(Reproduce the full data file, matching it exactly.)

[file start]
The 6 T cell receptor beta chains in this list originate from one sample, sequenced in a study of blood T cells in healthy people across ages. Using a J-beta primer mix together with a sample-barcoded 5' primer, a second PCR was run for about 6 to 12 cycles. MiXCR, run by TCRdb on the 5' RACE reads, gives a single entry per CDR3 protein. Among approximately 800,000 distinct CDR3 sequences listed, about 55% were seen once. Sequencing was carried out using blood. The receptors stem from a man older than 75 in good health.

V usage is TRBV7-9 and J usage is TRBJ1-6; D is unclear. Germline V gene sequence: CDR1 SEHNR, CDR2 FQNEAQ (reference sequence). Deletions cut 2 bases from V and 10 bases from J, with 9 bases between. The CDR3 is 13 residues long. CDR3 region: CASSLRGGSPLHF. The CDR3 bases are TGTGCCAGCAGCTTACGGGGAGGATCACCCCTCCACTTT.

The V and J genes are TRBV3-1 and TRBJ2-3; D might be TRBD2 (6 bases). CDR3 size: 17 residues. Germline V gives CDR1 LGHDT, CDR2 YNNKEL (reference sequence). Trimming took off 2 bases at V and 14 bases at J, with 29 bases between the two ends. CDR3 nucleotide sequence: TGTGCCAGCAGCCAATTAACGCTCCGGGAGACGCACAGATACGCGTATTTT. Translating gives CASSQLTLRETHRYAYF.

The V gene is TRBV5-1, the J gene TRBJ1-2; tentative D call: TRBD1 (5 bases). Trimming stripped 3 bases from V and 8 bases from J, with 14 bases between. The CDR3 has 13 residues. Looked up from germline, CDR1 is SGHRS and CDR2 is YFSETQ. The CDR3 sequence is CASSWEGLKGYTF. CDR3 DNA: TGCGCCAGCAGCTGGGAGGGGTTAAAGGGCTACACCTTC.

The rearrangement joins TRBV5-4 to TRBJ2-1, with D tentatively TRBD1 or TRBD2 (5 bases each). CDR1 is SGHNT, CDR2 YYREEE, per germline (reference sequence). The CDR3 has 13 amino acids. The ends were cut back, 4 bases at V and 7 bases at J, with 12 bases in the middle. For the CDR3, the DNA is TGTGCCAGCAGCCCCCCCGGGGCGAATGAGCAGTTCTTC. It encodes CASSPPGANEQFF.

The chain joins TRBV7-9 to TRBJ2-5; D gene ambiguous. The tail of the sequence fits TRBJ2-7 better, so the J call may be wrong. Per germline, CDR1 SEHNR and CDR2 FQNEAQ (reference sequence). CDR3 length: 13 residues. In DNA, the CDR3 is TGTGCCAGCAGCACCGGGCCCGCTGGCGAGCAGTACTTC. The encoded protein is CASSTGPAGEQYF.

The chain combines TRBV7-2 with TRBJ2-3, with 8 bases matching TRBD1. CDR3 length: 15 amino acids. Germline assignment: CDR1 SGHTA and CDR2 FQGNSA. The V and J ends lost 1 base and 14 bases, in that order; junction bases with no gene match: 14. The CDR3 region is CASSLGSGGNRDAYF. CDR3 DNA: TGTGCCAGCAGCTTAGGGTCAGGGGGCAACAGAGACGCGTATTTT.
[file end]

The 6 T cell receptor beta chains in this list originate from one sample, sequenced in a study of blood T cells in healthy people across ages. Using a J-beta primer mix together with a sample-barcoded 5' primer, a second PCR was run for about 6 to 12 cycles. MiXCR, run by TCRdb on the 5' RACE reads, gives a single entry per CDR3 protein. Among approximately 800,000 distinct CDR3 sequences listed, about 55% were seen once. Sequencing was carried out using blood. The receptors stem from a man older than 75 in good health.

V usage is TRBV7-9 and J usage is TRBJ1-6; D is unclear. Germline V gene sequence: CDR1 SEHNR, CDR2 FQNEAQ (reference sequence). Deletions cut 2 bases from V and 10 bases from J, with 9 bases between. The CDR3 is 13 residues long. CDR3 region: CASSLRGGSPLHF. The CDR3 bases are TGTGCCAGCAGCTTACGGGGAGGATCACCCCTCCACTTT.

The V and J genes are TRBV3-1 and TRBJ2-3; D might be TRBD2 (6 bases). CDR3 size: 17 residues. Germline V gives CDR1 LGHDT, CDR2 YNNKEL (reference sequence). Trimming took off 2 bases at V and 14 bases at J, with 29 bases between the two ends. CDR3 nucleotide sequence: TGTGCCAGCAGCCAATTAACGCTCCGGGAGACGCACAGATACGCGTATTTT. Translating gives CASSQLTLRETHRYAYF.

The V gene is TRBV5-1, the J gene TRBJ1-2; tentative D call: TRBD1 (5 bases). Trimming stripped 3 bases from V and 8 bases from J, with 14 bases between. The CDR3 has 13 residues. Looked up from germline, CDR1 is SGHRS and CDR2 is YFSETQ. The CDR3 sequence is CASSWEGLKGYTF. CDR3 DNA: TGCGCCAGCAGCTGGGAGGGGTTAAAGGGCTACACCTTC.

The rearrangement joins TRBV5-4 to TRBJ2-1, with D tentatively TRBD1 or TRBD2 (5 bases each). CDR1 is SGHNT, CDR2 YYREEE, per germline (reference sequence). The CDR3 has 13 amino acids. The ends were cut back, 4 bases at V and 7 bases at J, with 12 bases in the middle. For the CDR3, the DNA is TGTGCCAGCAGCCCCCCCGGGGCGAATGAGCAGTTCTTC. It encodes CASSPPGANEQFF.

The chain joins TRBV7-9 to TRBJ2-5; D gene ambiguous. The tail of the sequence fits TRBJ2-7 better, so the J call may be wrong. Per germline, CDR1 SEHNR and CDR2 FQNEAQ (reference sequence). CDR3 length: 13 residues. In DNA, the CDR3 is TGTGCCAGCAGCACCGGGCCCGCTGGCGAGCAGTACTTC. The encoded protein is CASSTGPAGEQYF.

The chain combines TRBV7-2 with TRBJ2-3, with 8 bases matching TRBD1. CDR3 length: 15 amino acids. Germline assignment: CDR1 SGHTA and CDR2 FQGNSA. The V and J ends lost 1 base and 14 bases, in that order; junction bases with no gene match: 14. The CDR3 region is CASSLGSGGNRDAYF. CDR3 DNA: TGTGCCAGCAGCTTAGGGTCAGGGGGCAACAGAGACGCGTATTTT.